Reykjavík is drawing on its expertise in geothermal and renewable energy in a bid to become the world’s first carbon neutral city. The Icelandic capital has announced aims to be carbon neutral by 2040 through a range of initiatives, including curbing urban sprawl and encouraging wider use of public transport.
The city already has a head-start on the target, given that virtually all of its electricity and heating needs are met by renewable resources, predominantly geothermal and hydroelectric sources. On a per capita basis, Iceland is ahead of any other nation in geothermal generating capacity. Reykjavík itself is a global centre for renewable energy research and development, combining academic, government, and public and private company initiatives. The city is home to the Iceland School of Energy, which brings together Reykjavik Energy, Iceland GeoSurvey and Reykjavik University. Government leaders are working towards emissions targets that go beyond the national targets agreed at the recent COP21 summit held in Paris, and government-sponsored programmes help fund new renewable energy projects. Last year, the Icelandic centre for corporate social responsibility, Festa, encouraged 104 company leaders to sign a pledge to measure and reduce waste and emissions.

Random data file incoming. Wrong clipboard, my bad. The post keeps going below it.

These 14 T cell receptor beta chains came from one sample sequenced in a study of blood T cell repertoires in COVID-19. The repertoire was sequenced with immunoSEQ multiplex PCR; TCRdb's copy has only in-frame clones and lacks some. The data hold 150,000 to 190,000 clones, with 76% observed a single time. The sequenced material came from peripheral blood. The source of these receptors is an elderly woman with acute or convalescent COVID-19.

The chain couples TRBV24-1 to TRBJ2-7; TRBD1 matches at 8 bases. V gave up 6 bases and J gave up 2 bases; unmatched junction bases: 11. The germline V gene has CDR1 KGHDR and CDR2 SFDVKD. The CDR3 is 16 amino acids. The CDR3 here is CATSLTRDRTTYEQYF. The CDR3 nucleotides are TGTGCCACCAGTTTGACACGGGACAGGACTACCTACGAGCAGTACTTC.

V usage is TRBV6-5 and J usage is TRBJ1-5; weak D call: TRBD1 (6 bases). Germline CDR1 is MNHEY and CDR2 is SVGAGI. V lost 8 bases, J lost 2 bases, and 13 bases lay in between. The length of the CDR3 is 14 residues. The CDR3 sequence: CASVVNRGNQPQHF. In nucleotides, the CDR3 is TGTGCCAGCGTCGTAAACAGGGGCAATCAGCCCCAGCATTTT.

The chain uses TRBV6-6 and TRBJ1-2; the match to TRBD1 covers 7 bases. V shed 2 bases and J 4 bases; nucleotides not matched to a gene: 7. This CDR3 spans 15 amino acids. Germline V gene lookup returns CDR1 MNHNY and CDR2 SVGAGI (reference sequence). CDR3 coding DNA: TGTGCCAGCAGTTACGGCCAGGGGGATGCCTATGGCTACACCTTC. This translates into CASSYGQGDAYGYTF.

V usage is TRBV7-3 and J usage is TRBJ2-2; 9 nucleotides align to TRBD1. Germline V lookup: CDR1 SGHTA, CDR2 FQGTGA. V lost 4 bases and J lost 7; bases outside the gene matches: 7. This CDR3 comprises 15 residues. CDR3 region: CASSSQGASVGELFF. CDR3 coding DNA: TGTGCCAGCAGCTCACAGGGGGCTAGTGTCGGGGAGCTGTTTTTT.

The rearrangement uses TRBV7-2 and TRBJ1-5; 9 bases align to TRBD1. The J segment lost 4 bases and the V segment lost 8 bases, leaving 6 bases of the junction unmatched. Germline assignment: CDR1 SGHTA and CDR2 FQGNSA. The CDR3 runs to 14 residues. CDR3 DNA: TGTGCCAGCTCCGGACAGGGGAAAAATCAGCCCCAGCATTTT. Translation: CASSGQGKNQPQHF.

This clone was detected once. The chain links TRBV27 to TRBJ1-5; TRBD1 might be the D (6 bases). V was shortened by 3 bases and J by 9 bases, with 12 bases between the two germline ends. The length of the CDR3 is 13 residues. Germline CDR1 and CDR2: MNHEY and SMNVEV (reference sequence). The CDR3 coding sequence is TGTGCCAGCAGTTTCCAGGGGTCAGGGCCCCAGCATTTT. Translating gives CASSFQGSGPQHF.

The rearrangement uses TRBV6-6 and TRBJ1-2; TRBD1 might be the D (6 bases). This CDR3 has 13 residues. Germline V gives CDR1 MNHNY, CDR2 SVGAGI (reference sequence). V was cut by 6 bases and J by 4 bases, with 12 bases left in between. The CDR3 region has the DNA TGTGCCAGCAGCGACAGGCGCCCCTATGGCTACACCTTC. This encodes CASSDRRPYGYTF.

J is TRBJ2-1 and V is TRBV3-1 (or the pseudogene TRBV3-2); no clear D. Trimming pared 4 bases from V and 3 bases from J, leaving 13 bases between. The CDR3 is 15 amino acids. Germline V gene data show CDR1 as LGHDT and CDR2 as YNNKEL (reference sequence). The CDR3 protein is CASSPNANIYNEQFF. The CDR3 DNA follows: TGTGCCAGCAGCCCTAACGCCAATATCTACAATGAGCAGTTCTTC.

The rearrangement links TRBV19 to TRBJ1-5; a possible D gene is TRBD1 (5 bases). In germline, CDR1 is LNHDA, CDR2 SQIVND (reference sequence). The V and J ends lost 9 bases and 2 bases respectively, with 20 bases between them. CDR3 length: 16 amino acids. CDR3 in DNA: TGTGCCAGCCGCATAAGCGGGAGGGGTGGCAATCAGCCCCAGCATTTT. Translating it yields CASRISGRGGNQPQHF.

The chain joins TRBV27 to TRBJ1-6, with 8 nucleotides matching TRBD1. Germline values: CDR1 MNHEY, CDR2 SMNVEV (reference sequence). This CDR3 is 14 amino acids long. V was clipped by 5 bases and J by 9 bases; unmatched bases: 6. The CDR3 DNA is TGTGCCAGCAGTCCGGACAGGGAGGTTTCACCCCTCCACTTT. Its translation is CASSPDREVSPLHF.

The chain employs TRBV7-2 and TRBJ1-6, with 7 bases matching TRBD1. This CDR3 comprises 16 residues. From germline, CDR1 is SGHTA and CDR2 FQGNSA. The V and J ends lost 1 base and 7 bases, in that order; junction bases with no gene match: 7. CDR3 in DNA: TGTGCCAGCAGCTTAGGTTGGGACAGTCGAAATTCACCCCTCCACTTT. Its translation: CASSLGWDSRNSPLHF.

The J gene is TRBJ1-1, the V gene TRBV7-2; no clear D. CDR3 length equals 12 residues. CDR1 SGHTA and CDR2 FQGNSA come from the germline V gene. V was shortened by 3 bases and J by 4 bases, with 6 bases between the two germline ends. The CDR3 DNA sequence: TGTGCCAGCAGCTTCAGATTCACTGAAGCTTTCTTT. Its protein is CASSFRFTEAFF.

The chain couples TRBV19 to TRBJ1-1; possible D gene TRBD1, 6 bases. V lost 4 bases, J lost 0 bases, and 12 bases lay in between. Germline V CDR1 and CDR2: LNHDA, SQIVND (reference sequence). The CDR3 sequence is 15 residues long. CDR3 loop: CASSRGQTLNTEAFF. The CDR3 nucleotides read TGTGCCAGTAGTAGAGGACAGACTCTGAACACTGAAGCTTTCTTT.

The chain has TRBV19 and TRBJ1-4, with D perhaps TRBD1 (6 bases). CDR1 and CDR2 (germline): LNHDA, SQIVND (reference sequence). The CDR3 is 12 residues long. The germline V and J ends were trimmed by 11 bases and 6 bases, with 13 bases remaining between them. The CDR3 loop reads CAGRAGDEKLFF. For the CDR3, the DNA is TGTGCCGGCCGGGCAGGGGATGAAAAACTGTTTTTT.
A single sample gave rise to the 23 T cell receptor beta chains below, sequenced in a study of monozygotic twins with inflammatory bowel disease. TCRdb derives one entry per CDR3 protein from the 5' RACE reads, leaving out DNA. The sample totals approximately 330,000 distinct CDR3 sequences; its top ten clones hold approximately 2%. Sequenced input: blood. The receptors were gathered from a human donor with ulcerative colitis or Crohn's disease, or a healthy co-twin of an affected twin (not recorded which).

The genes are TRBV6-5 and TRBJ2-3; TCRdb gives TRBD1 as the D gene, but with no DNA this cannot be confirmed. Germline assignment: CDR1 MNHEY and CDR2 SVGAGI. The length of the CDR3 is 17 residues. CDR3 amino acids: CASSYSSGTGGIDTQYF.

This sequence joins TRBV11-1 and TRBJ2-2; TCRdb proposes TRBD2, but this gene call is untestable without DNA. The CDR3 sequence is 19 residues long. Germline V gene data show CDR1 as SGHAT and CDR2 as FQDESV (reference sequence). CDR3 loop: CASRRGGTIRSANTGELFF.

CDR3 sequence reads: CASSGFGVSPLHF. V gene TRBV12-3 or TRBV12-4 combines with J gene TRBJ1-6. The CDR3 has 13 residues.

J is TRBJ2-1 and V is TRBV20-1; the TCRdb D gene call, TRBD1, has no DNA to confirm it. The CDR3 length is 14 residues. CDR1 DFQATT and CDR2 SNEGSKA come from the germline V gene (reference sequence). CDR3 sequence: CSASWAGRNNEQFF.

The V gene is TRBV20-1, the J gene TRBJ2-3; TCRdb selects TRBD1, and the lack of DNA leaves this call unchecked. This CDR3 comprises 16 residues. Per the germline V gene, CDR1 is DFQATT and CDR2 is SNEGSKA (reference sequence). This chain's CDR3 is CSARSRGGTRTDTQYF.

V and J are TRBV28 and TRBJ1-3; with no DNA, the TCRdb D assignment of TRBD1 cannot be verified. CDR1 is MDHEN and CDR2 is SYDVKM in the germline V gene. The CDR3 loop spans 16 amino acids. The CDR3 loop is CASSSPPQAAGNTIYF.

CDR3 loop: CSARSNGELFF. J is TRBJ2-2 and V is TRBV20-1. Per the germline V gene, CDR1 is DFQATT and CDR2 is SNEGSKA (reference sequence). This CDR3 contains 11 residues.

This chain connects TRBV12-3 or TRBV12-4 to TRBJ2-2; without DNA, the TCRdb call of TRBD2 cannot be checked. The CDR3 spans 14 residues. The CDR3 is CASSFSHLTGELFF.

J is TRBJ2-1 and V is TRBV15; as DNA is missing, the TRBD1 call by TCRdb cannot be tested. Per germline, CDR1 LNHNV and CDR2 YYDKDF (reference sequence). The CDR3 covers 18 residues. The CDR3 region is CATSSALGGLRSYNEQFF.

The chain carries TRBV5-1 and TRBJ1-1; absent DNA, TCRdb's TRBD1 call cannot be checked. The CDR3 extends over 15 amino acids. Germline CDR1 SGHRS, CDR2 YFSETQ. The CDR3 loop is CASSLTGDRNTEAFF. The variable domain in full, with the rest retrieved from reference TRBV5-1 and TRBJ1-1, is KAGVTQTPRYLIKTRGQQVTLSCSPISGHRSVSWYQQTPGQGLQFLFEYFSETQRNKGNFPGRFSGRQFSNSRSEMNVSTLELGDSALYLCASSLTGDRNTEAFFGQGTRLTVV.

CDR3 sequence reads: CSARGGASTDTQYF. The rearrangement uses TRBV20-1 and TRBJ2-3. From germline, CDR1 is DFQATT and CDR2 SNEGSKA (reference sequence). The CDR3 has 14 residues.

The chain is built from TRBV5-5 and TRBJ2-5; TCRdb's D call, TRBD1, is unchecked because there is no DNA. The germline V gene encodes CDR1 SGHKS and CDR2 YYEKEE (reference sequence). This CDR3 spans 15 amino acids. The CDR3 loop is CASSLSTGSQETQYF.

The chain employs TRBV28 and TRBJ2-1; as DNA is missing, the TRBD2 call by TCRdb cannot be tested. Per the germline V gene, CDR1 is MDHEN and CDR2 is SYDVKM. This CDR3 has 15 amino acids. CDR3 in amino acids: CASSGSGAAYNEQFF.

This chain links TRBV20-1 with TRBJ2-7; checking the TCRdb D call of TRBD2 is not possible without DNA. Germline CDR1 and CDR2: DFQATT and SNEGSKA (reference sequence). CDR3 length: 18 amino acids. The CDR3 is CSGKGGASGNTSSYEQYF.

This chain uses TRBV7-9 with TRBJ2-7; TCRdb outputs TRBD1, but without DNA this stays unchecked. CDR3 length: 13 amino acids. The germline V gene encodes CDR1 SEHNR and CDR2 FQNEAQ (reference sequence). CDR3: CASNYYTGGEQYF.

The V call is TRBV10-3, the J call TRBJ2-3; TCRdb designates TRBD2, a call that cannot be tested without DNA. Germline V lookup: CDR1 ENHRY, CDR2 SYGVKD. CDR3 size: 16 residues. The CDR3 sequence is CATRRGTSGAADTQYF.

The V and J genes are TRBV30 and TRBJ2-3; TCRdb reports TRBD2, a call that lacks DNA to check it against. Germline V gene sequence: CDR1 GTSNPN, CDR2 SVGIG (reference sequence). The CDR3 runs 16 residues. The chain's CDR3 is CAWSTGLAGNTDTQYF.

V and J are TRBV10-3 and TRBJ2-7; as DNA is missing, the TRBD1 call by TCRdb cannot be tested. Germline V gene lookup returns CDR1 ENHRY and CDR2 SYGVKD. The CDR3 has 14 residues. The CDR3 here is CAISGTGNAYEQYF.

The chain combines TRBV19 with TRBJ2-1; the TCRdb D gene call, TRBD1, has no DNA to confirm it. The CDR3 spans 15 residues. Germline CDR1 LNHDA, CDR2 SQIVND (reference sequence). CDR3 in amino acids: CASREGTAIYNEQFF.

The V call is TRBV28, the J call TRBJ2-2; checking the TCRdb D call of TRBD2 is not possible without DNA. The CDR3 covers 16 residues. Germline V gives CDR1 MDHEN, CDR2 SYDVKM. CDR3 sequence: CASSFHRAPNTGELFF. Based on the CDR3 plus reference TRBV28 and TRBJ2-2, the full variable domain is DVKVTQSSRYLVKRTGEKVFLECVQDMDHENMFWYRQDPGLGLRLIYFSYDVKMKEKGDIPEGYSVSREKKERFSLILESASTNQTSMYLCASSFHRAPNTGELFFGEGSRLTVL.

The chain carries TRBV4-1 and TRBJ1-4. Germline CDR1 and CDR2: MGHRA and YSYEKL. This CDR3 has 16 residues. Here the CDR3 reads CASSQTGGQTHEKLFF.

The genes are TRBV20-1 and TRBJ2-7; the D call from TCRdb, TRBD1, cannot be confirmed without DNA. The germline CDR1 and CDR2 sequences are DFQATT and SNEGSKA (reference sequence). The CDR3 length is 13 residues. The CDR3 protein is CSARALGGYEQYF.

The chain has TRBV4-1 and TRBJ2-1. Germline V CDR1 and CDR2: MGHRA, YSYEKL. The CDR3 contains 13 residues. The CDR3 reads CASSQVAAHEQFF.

Reykjavík’s plans to reduce greenhouse gas emissions from 2.8 tonnes per person in 2013 to zero centre largely on transport, particularly the traditional reliance on cars. The city aims to increase the use of public transport from 4 per cent to 12 per cent of its citizens by 2030. It wants cycling to increase from 19 per cent to more than 30 per cent, and is encouraging electric car use amongst its 9,000 public employees and others via free parking and lower taxes. Initiatives include investing in new bike paths, installing more electric car charging points, and the development of a new rapid bus or light rail system.
City planning issues are also being reviewed to curb urban sprawl and develop more higher-density retail, office and residential units in prime downtown real estate.
The climate policy blueprint puts Reykjavík at the forefront of global attempts to curb carbon emissions and combat climate change. Its combination of knowledge and new initiatives could see the city become more attractive to international associations or organisations focusing on the latest developments in renewable energy, sustainable town planning and urban design, and eco-friendly public transport.
Áshildur Bragadóttir, director of Visit Reykjavík, agreed better green credentials could also increase the city’s attractiveness as an international conference location halfway across the Atlantic: “We have the geysers, great water pools, glaciers, volcanos – the landscape is constantly changing because of eruptions, earthquakes and climate change. In Reykjavík, I think we are more concerned about nature than perhaps other nations because we are so connected to our island, landscape and natural wonders.”
via The Guardian, Green City Times